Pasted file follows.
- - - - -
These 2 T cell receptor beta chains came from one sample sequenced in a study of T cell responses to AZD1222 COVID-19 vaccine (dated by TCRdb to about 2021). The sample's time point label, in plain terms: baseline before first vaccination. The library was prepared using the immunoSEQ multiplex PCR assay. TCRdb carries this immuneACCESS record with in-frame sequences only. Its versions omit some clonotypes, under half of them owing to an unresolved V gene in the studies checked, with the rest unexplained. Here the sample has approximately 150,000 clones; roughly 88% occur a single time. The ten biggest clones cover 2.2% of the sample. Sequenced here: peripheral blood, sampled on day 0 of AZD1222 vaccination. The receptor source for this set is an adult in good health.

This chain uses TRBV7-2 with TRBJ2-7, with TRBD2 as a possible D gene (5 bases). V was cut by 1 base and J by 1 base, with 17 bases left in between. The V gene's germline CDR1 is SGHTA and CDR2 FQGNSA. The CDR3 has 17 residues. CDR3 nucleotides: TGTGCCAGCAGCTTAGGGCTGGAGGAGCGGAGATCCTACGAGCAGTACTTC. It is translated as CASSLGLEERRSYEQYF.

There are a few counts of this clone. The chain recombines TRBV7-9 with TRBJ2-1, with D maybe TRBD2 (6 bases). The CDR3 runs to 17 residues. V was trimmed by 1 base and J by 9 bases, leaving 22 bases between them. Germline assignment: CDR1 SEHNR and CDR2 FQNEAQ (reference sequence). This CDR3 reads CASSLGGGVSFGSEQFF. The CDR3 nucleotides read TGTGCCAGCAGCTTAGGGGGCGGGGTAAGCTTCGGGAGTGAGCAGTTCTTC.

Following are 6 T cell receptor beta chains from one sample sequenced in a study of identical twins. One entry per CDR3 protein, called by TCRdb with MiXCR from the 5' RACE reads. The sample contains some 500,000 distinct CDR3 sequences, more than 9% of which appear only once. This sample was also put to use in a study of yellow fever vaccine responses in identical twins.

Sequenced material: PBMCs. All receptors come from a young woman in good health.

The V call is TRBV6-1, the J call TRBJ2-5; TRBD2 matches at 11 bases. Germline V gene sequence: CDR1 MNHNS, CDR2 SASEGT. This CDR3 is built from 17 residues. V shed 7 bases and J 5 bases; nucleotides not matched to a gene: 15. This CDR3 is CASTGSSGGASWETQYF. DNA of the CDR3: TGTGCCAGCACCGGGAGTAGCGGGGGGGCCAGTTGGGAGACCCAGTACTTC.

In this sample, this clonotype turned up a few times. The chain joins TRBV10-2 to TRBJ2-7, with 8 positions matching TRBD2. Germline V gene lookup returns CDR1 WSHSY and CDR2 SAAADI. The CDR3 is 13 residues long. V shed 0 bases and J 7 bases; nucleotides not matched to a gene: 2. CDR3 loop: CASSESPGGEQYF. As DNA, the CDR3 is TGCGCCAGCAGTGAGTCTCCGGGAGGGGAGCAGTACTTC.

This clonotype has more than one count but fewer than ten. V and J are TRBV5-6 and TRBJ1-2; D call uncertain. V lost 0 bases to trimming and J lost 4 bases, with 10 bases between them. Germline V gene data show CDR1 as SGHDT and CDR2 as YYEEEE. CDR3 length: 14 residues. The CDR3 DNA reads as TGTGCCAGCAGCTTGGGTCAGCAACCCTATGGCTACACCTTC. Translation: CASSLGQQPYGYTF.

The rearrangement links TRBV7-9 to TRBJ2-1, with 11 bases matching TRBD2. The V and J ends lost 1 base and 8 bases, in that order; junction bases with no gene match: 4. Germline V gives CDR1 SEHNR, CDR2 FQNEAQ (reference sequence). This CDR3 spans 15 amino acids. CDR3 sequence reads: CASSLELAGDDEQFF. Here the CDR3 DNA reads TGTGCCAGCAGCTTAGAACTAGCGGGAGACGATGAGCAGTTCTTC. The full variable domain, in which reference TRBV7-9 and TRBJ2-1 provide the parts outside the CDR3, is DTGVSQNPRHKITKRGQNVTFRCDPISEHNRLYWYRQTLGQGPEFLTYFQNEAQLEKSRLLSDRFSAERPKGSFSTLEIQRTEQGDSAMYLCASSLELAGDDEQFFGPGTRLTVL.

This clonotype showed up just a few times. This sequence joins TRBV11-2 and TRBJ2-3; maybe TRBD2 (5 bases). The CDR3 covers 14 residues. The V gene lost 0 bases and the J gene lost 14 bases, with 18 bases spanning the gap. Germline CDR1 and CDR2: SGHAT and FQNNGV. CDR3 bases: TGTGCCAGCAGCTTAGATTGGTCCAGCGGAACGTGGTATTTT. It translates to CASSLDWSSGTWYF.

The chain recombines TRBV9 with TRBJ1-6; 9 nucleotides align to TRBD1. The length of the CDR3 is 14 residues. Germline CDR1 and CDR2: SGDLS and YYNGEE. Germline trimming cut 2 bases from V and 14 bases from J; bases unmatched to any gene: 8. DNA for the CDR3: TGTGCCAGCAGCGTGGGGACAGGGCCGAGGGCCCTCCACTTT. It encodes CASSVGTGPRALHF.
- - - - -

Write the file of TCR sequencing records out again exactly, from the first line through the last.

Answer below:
These 2 T cell receptor beta chains came from one sample sequenced in a study of T cell responses to AZD1222 COVID-19 vaccine (dated by TCRdb to about 2021). The sample's time point label, in plain terms: baseline before first vaccination. The library was prepared using the immunoSEQ multiplex PCR assay. TCRdb carries this immuneACCESS record with in-frame sequences only. Its versions omit some clonotypes, under half of them owing to an unresolved V gene in the studies checked, with the rest unexplained. Here the sample has approximately 150,000 clones; roughly 88% occur a single time. The ten biggest clones cover 2.2% of the sample. Sequenced here: peripheral blood, sampled on day 0 of AZD1222 vaccination. The receptor source for this set is an adult in good health.

This chain uses TRBV7-2 with TRBJ2-7, with TRBD2 as a possible D gene (5 bases). V was cut by 1 base and J by 1 base, with 17 bases left in between. The V gene's germline CDR1 is SGHTA and CDR2 FQGNSA. The CDR3 has 17 residues. CDR3 nucleotides: TGTGCCAGCAGCTTAGGGCTGGAGGAGCGGAGATCCTACGAGCAGTACTTC. It is translated as CASSLGLEERRSYEQYF.

There are a few counts of this clone. The chain recombines TRBV7-9 with TRBJ2-1, with D maybe TRBD2 (6 bases). The CDR3 runs to 17 residues. V was trimmed by 1 base and J by 9 bases, leaving 22 bases between them. Germline assignment: CDR1 SEHNR and CDR2 FQNEAQ (reference sequence). This CDR3 reads CASSLGGGVSFGSEQFF. The CDR3 nucleotides read TGTGCCAGCAGCTTAGGGGGCGGGGTAAGCTTCGGGAGTGAGCAGTTCTTC.

Following are 6 T cell receptor beta chains from one sample sequenced in a study of identical twins. One entry per CDR3 protein, called by TCRdb with MiXCR from the 5' RACE reads. The sample contains some 500,000 distinct CDR3 sequences, more than 9% of which appear only once. This sample was also put to use in a study of yellow fever vaccine responses in identical twins.

Sequenced material: PBMCs. All receptors come from a young woman in good health.

The V call is TRBV6-1, the J call TRBJ2-5; TRBD2 matches at 11 bases. Germline V gene sequence: CDR1 MNHNS, CDR2 SASEGT. This CDR3 is built from 17 residues. V shed 7 bases and J 5 bases; nucleotides not matched to a gene: 15. This CDR3 is CASTGSSGGASWETQYF. DNA of the CDR3: TGTGCCAGCACCGGGAGTAGCGGGGGGGCCAGTTGGGAGACCCAGTACTTC.

In this sample, this clonotype turned up a few times. The chain joins TRBV10-2 to TRBJ2-7, with 8 positions matching TRBD2. Germline V gene lookup returns CDR1 WSHSY and CDR2 SAAADI. The CDR3 is 13 residues long. V shed 0 bases and J 7 bases; nucleotides not matched to a gene: 2. CDR3 loop: CASSESPGGEQYF. As DNA, the CDR3 is TGCGCCAGCAGTGAGTCTCCGGGAGGGGAGCAGTACTTC.

This clonotype has more than one count but fewer than ten. V and J are TRBV5-6 and TRBJ1-2; D call uncertain. V lost 0 bases to trimming and J lost 4 bases, with 10 bases between them. Germline V gene data show CDR1 as SGHDT and CDR2 as YYEEEE. CDR3 length: 14 residues. The CDR3 DNA reads as TGTGCCAGCAGCTTGGGTCAGCAACCCTATGGCTACACCTTC. Translation: CASSLGQQPYGYTF.

The rearrangement links TRBV7-9 to TRBJ2-1, with 11 bases matching TRBD2. The V and J ends lost 1 base and 8 bases, in that order; junction bases with no gene match: 4. Germline V gives CDR1 SEHNR, CDR2 FQNEAQ (reference sequence). This CDR3 spans 15 amino acids. CDR3 sequence reads: CASSLELAGDDEQFF. Here the CDR3 DNA reads TGTGCCAGCAGCTTAGAACTAGCGGGAGACGATGAGCAGTTCTTC. The full variable domain, in which reference TRBV7-9 and TRBJ2-1 provide the parts outside the CDR3, is DTGVSQNPRHKITKRGQNVTFRCDPISEHNRLYWYRQTLGQGPEFLTYFQNEAQLEKSRLLSDRFSAERPKGSFSTLEIQRTEQGDSAMYLCASSLELAGDDEQFFGPGTRLTVL.

This clonotype showed up just a few times. This sequence joins TRBV11-2 and TRBJ2-3; maybe TRBD2 (5 bases). The CDR3 covers 14 residues. The V gene lost 0 bases and the J gene lost 14 bases, with 18 bases spanning the gap. Germline CDR1 and CDR2: SGHAT and FQNNGV. CDR3 bases: TGTGCCAGCAGCTTAGATTGGTCCAGCGGAACGTGGTATTTT. It translates to CASSLDWSSGTWYF.

The chain recombines TRBV9 with TRBJ1-6; 9 nucleotides align to TRBD1. The length of the CDR3 is 14 residues. Germline CDR1 and CDR2: SGDLS and YYNGEE. Germline trimming cut 2 bases from V and 14 bases from J; bases unmatched to any gene: 8. DNA for the CDR3: TGTGCCAGCAGCGTGGGGACAGGGCCGAGGGCCCTCCACTTT. It encodes CASSVGTGPRALHF.